By Connor Link, UK Athletics
After being diagnosed with pulmonary embolism and missing the entire 2013-14 season, Kyvin Goodin-Rogers let go of more than just the basketball during the first official field-goal attempt of her career.
As the ball sank through the net without ever touching the rim, all of the pressure coming from her yearlong comeback effort fell away with it.
Goodin-Rogers began Kentucky's 111-74 rout of Appalachian State with back-to-back 3-pointers. Then, after personally denying two Appalachian State jump shots on consecutive possessions (with a layup from teammate Bria Goss in between), Goodin-Rogers converted on both of her free-throw attempts the next time down the floor. Less than two minutes into her collegiate debut, Goodin-Rogers had scored eight of her team's 10 points.
"That was fun. I thought that was a fun way to start the game," said head coach Matthew Mitchell. "Those first two 3s, they looked like they had a lot of tension in them right there. She just let it go, and nothing but net."
Thanks to Goodin-Rogers' hot start, the Wildcats jumped to a 58-42 lead by halftime -- ultimately ending in a 37-point margin of victory. Goodin-Rogers would go on to finish the game with 11 points, six rebounds, four blocks, and one assist. In 17 minutes of play, she was the only Kentucky starter not to commit a single turnover.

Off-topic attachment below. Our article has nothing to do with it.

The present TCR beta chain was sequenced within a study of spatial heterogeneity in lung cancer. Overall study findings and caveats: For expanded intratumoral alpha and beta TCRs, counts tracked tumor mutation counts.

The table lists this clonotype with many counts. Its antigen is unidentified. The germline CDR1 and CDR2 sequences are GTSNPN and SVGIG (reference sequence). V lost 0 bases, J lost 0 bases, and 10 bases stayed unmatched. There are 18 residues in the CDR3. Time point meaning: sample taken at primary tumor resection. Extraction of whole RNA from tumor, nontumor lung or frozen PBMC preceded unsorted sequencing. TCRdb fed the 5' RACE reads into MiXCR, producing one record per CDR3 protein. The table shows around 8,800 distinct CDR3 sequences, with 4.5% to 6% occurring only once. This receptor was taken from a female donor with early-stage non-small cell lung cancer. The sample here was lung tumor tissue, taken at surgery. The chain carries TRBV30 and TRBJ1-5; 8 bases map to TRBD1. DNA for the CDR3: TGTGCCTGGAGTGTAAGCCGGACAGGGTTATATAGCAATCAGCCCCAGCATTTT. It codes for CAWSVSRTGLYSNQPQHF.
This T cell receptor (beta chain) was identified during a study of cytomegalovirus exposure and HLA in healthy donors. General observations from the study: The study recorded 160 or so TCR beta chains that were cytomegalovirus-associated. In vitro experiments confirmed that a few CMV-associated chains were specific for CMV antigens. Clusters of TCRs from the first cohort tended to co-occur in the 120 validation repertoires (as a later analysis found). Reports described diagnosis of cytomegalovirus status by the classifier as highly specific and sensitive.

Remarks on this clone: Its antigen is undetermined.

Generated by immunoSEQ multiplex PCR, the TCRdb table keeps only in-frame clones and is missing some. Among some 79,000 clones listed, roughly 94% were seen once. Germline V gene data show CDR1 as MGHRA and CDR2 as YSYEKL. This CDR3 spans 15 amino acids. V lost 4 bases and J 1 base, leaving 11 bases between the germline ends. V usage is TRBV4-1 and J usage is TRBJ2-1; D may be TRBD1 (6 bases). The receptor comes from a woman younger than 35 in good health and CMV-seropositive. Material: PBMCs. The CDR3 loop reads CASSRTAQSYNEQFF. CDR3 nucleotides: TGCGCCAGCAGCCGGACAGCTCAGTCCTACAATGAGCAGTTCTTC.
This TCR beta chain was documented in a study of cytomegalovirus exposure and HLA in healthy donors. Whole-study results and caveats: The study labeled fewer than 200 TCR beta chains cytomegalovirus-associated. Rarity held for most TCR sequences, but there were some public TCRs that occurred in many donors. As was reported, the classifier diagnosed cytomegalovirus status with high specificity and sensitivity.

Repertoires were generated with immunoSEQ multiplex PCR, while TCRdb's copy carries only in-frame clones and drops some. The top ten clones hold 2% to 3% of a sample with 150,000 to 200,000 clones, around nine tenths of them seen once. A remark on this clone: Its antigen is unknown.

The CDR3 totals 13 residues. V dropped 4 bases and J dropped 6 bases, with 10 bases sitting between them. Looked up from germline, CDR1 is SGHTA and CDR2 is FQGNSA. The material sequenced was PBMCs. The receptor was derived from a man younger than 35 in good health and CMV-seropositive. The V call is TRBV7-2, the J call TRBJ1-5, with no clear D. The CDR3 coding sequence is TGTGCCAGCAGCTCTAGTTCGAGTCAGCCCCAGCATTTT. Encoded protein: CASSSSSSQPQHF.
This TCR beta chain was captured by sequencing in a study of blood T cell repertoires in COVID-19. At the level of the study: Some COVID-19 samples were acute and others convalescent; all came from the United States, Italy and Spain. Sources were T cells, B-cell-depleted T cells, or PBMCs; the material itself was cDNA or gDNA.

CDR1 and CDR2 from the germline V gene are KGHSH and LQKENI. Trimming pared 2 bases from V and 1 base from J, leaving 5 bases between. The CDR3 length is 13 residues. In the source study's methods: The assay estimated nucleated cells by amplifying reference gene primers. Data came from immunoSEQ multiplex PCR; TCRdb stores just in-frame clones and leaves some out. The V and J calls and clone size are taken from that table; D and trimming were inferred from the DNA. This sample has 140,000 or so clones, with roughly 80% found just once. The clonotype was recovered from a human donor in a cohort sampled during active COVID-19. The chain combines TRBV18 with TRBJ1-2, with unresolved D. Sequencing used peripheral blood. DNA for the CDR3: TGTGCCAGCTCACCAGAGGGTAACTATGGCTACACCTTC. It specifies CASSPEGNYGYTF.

However, when asked about Friday's special performance, Goodin-Rogers quickly deflected credit to her UK teammates.
"It was special," Goodin-Rogers said. "I'm just glad to be back with my teammates. Last year, everybody supported me through everything. I knew I was going to be okay."
Mitchell is the first to attest to the triumph of the 6-foot-1 Marion County native's comeback story, as well as Goodin-Rogers' overall quality of character.
"She is all about the team," Mitchell said. "What a great kid. (Last year's diagnosis) was a scary, scary situation. (It was) such a downer of a year for her freshman year--couldn't be less ideal to start your career. She's really blossomed."
With Goodin-Rogers anchoring the low block, Kentucky's backcourt was steered by the three-headed attack of Jennifer O'Neill, Linnae Harper, and Makayla Epps. O'Neill, a senior, scored a team-high 20 points, complemented by eight rebounds, five assists and four steals. Leading the spark off Kentucky's guard-heavy bench were Harper (17 points, seven rebounds, four assists) and Epps (16 points, four rebounds, three assists, three steals).
With the season's inaugural win, No. 11 Kentucky's window for celebration won't extend much past the weekend. The Wildcats are scheduled to face the No. 8 Baylor Lady Bears in a 7 p.m. nationally televised marquee matchup at Rupp Arena on Monday. Kentucky defeated Baylor 133-130 in a four-overtime thriller last season before falling to the Lady Bears in the NCAA Tournament.
Goodin-Rogers wouldn't mind starting it with a pair of 3s again.